OxyContin

OxyContin is an opioid prescribed to treat symptomsOxyContin drug rehab of moderate to severe pain. This medication is designed to treat patients for prolonged periods of time for those who suffer from chronic pain. Although it’s been referred to a miracle drug for some, it is highly addictive and very dangerous if abused. Over the last several years this painkiller has been linked to numerous overdoses resulting in comas and death. OxyContin is basically Heroin in a clinically designed synthetic pill. It has also been referred to as Hillbilly Heroin stemming from the drug epidemic in the Appalachian Mountains and its surrounding communities.

Other Common or Street Names: Oxy, OC, Hillbilly Heroin, Blues and Kickers

How people commonly use or ingest OxyContin:

Most people ingest OxyContin by swallowing the pill like most medications, however, after long-term use people build a higher tolerance to the pill. Once this takes place other methods of use are experimented with to obtain the same effects they want. Normally users will start chewing up or crushing the pill and either snorting it or adding it into shots of alcohol. In extreme cases users will revert to IV use by crushing the pill adding liquid to it and injecting it into their body intravenously. This medication is made to last 12 hours at a time also called extended release and modifying this pill by crushing or splitting is extremely dangerous. It significantly increases your chance of overdosing or death.

 

How to tell if someone is under the influence of OxyContin:

  • Sedation
  • Sleepiness, to the point of passing out
  • Feeling of euphoria
  • Impaired speech
  • Impaired motor function
  • Respiratory distress, slower breathing
  • Lower heart rate
  • Intestinal distress, vomiting or nausea
  • Itching
  • Constipation
  • Perspiration/ sweating
  • Lowered blood pressure

Signs of Addiction or active abuse:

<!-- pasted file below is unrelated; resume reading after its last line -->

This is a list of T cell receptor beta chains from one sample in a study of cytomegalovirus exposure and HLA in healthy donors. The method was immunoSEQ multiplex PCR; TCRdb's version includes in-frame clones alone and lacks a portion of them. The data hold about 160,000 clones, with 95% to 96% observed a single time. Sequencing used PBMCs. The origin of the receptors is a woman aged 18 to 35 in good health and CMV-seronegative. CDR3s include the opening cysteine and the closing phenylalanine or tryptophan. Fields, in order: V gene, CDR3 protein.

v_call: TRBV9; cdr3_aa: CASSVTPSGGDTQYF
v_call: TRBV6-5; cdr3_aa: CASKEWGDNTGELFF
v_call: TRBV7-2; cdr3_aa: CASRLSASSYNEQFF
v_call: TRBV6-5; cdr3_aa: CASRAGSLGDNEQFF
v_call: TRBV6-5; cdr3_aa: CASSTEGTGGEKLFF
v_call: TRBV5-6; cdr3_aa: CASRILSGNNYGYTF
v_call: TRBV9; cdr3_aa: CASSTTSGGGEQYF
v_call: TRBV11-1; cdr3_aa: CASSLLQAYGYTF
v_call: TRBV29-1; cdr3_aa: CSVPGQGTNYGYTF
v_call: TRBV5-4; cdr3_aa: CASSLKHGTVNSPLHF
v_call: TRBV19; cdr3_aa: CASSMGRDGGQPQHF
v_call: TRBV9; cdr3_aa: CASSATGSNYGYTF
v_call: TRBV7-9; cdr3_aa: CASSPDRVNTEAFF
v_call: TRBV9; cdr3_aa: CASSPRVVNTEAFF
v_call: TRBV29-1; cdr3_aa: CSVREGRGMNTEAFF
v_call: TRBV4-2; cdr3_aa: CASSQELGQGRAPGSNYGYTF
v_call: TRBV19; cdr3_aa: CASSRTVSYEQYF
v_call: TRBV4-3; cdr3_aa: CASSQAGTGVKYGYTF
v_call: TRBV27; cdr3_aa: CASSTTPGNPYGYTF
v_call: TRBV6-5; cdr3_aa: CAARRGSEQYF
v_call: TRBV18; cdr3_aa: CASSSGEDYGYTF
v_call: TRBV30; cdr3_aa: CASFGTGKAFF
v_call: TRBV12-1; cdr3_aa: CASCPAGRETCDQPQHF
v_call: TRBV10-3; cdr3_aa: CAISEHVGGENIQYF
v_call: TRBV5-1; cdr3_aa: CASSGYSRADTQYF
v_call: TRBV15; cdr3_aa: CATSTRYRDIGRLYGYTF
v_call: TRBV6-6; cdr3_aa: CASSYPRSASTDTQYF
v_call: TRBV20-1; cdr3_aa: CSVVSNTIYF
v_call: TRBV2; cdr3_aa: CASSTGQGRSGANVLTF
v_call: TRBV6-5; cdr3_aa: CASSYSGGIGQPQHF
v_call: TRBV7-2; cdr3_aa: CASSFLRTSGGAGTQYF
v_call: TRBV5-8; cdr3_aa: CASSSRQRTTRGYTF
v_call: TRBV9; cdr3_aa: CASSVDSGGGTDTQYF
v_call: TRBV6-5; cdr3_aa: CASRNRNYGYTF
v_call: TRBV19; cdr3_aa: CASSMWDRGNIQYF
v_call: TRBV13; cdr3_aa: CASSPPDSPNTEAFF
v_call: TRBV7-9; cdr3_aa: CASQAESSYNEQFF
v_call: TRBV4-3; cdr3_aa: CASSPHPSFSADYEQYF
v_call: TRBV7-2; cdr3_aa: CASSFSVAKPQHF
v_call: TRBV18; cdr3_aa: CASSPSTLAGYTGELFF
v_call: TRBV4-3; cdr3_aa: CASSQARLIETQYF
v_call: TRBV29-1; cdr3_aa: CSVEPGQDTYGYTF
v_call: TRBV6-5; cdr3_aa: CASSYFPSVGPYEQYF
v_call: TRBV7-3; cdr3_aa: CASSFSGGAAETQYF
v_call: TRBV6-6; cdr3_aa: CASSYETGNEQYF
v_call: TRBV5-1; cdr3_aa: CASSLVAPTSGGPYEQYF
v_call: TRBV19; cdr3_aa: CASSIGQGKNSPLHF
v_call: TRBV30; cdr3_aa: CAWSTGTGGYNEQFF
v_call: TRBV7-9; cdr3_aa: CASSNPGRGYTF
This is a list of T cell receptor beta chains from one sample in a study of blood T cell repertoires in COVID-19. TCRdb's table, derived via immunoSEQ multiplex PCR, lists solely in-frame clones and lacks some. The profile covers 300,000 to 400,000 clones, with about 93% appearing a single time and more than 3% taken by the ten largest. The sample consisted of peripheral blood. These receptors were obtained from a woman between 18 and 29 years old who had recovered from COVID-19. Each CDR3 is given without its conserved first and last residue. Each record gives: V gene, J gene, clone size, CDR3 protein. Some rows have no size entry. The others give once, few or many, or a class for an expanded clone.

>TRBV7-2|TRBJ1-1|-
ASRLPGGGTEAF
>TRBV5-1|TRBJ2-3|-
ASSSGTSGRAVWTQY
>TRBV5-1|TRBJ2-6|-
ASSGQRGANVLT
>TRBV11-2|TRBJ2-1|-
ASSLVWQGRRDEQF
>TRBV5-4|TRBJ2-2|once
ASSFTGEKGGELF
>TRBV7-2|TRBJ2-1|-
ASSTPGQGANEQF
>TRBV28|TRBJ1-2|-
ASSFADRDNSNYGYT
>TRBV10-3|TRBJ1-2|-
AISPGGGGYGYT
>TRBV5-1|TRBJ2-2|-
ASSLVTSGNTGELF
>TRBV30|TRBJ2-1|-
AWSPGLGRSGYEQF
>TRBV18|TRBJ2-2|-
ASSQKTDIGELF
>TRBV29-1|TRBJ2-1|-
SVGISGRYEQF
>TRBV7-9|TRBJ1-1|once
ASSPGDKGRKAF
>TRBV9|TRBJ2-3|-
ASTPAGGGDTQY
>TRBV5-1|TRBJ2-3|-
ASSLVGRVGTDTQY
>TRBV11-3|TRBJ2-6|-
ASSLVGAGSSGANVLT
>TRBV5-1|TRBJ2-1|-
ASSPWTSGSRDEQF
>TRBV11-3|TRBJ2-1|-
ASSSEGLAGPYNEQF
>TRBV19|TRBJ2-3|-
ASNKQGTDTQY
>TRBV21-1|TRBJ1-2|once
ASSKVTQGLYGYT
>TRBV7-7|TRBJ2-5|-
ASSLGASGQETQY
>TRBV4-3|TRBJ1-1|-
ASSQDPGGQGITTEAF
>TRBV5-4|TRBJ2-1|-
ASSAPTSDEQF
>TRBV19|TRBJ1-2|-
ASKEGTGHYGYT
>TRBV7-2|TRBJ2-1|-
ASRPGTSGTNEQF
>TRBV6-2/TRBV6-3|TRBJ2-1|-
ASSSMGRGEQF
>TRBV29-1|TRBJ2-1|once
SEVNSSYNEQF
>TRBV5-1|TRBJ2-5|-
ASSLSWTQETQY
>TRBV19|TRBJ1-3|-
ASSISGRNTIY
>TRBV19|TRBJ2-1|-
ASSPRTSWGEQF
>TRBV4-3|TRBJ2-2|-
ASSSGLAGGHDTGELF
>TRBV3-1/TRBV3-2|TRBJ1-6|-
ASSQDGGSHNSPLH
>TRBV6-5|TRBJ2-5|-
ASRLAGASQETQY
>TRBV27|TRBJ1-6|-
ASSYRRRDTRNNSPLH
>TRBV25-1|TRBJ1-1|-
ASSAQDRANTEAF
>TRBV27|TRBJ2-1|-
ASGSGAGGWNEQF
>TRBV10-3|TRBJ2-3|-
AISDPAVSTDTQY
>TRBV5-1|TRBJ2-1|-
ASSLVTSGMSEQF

• Exaggerating pain symptoms or suspected lying about pain levels
  • Finding multiple medication bottles prescribed by different Doctors
  • Needing refills before the medication is due to refill
  • Aggression or mood change when medication is low or out
  • Unusual spending habits
  • Social changes, keeping to themselves, isolation

 

Symptoms of Withdrawal:  If you or someone you know is experiencing any of these symptoms get immediate medical attention or seek help from a qualified detox facility like Bay Area Recovery Center.

  • Increased pulse
  • High blood pressure
  • Watery eyes and runny nose
  • Chills and cold sweats
  • Tremors and shaking
  • Aching joints and muscles
  • Vomiting and diarrhea
  • Nausea, upset stomach
  • Trouble sleeping
  • excessive yawning
  • Dilated eyes
  • Loss of appetite

OxyContin Detox and Rehab

When a client starts our Detox Program they immediately see our doctor for a medical evaluation.  Based on the doctor’s assessment of the patient an individualized treatment plan is implemented and medications are prescribed.  For OxyContin we typically use a Suboxone taper lasting anywhere from 7-14 days.  Over the taper we slowly reduce the amount given.  There is almost no way to go from physically dependent of OxyContin to completely off of them without some symptoms but we try to make them as comfortable as possible.  We continue to monitor vital signs and COWS (Clinical Opiate Withdrawal Scale) scores throughout until detox is completed.  It is very important to have a medically supervised detox because of the factors and risks involved.  We strive to provide the highest quality of care to give the safest detox as possible and encourage clients to participate in treatment while in detox if able.

Help with an Intervention

If you would like help holding an intervention, please contact Bay Area Recovery Center today. As always, we unconditionally respect and protect your privacy.
Once you’ve held an intervention and they've agreed to professional care and counseling, what happens next? Rest assured – you both will learn how to get well. Please call 713.705.3457 or 281.924.0798 to set up an intervention.